Japan will allow fighter jets being developed with UK, Italy to be exported

Japan has decided to ease its strict defense export rules to allow the next-generation fighter jet that it is developing with Britain and Italy to be exported under certain conditions.

The decision, which was made by the government at a Cabinet meeting on Tuesday, is in line with an agreement between the main ruling Liberal Democratic Party and its coalition partner Komeito.

The government says that Japan must develop a fighter plane that has the capabilities needed to cope with the country's security environment. It also says a fighter plane needs to be developed to prevent negative impacts on national defense.

The government says it realized a mechanism was needed that would allow it to transfer the fighter jets to third nations.

It says the ruling coalition will hold discussions before the jets are exported. It also notes that each individual export will require Cabinet approval.

The government held a Cabinet meeting of the National Security Council on Tuesday. During the meeting, the guidelines for implementing the country's three principles on the transfer of defense equipment abroad were revised.

The revised guidelines say that exports will be limited to the next-generation fighters. They also say the fighters can only be transferred to countries that have signed defense deals with Japan and are not involved in active conflicts.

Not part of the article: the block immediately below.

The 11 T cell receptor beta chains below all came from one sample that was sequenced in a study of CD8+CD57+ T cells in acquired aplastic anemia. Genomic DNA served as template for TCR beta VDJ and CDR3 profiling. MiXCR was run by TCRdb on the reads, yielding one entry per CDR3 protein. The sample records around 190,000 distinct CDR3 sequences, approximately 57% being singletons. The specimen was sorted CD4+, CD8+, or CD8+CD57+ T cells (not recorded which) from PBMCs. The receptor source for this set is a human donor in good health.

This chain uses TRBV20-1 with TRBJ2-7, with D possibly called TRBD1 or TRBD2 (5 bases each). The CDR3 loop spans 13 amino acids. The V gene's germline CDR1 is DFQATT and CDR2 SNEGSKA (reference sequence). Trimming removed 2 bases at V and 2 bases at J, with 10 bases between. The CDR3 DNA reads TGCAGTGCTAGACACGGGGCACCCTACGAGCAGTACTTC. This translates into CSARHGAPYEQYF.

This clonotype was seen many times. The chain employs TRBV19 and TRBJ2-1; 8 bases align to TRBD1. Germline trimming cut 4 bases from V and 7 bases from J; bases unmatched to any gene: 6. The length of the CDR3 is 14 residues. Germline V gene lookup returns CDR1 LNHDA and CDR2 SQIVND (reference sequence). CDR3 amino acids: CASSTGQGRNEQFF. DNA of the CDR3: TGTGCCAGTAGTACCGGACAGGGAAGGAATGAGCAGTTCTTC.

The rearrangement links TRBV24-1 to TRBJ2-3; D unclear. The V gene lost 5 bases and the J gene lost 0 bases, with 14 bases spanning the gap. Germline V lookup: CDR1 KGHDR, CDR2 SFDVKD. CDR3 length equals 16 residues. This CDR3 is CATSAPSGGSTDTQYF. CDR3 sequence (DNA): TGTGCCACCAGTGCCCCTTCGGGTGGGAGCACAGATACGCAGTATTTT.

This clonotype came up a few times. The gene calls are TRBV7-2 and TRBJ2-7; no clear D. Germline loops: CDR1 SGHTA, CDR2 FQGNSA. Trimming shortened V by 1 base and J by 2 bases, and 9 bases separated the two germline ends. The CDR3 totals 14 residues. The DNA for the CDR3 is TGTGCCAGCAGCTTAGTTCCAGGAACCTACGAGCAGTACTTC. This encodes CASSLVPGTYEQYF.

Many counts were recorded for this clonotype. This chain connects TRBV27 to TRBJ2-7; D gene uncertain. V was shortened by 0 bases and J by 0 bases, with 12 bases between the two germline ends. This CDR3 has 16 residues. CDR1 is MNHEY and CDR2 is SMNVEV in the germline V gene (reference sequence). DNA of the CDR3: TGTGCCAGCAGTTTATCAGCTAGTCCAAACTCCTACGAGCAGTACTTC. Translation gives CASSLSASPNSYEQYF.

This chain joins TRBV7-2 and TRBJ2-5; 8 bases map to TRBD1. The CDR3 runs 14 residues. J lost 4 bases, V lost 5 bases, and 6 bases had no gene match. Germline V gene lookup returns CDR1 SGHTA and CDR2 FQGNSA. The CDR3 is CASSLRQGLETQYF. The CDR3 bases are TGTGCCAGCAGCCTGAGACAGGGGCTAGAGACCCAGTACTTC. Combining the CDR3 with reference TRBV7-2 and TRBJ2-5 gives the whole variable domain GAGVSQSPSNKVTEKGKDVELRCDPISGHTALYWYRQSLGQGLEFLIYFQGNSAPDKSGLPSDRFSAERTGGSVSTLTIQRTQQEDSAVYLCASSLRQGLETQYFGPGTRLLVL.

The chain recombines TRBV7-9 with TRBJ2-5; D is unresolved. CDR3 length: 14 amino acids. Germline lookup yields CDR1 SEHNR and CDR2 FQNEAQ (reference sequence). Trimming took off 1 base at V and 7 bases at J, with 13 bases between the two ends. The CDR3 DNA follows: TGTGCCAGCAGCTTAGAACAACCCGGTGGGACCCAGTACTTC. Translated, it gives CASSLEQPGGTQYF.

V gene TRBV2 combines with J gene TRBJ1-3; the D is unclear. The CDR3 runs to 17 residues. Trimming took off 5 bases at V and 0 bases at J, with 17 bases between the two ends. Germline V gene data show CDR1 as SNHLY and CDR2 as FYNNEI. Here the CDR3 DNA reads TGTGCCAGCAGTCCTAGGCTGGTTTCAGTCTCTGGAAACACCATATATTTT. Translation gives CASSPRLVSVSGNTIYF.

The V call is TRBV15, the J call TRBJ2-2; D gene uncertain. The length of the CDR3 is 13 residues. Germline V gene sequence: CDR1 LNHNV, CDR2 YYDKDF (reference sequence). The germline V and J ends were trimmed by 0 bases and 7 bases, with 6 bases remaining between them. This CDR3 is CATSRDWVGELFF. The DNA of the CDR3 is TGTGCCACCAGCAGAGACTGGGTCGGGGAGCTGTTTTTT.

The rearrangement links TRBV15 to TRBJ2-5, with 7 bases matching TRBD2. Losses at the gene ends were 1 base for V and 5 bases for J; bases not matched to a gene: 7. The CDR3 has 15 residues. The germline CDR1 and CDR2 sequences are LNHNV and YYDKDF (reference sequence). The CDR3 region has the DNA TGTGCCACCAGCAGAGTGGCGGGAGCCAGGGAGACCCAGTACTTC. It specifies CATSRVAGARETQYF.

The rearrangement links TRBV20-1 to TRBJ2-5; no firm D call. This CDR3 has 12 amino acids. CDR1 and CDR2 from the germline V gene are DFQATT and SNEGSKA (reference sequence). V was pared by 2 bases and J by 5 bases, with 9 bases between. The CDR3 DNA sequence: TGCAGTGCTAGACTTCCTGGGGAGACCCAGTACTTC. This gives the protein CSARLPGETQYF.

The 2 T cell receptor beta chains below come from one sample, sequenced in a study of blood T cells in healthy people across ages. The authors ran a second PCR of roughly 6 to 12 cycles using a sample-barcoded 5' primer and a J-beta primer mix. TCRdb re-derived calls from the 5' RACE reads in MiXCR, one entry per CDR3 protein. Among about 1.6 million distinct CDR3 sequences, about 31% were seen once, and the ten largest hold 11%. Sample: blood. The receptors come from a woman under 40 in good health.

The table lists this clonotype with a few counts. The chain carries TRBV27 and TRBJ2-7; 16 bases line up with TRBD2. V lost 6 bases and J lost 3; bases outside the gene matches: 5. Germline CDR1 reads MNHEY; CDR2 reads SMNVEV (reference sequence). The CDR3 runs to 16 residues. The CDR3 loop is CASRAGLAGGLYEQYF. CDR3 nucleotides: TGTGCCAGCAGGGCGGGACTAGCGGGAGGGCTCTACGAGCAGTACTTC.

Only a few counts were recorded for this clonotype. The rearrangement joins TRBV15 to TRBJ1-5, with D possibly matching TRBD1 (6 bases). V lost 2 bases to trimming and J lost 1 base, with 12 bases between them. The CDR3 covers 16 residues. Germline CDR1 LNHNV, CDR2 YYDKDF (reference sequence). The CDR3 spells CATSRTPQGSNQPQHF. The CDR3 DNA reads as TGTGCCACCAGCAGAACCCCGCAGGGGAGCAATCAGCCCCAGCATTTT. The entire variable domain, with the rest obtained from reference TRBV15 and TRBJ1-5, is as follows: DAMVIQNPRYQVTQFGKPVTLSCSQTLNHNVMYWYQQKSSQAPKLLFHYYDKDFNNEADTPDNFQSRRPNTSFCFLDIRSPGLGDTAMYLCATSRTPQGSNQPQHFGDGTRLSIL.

Defense Minister Kihara Minoru told reporters he believes Japan can demonstrate that it is determined to maintain its postwar status as a peace-loving nation by using a strict process to make decisions.

He said that the government's decision will give Japan the standing to make the same contributions that Britain and Italy make.

He added that Japan will thoroughly discuss the matter with its two partners, so that a fighter jet suitable for the country's security environment can be developed.

Referring to the development schedule, Kihara said that the three countries are working on the fighter's design right now.

He added that they will work together, so decisions about the specifications and performance of the aircraft can be made in five years.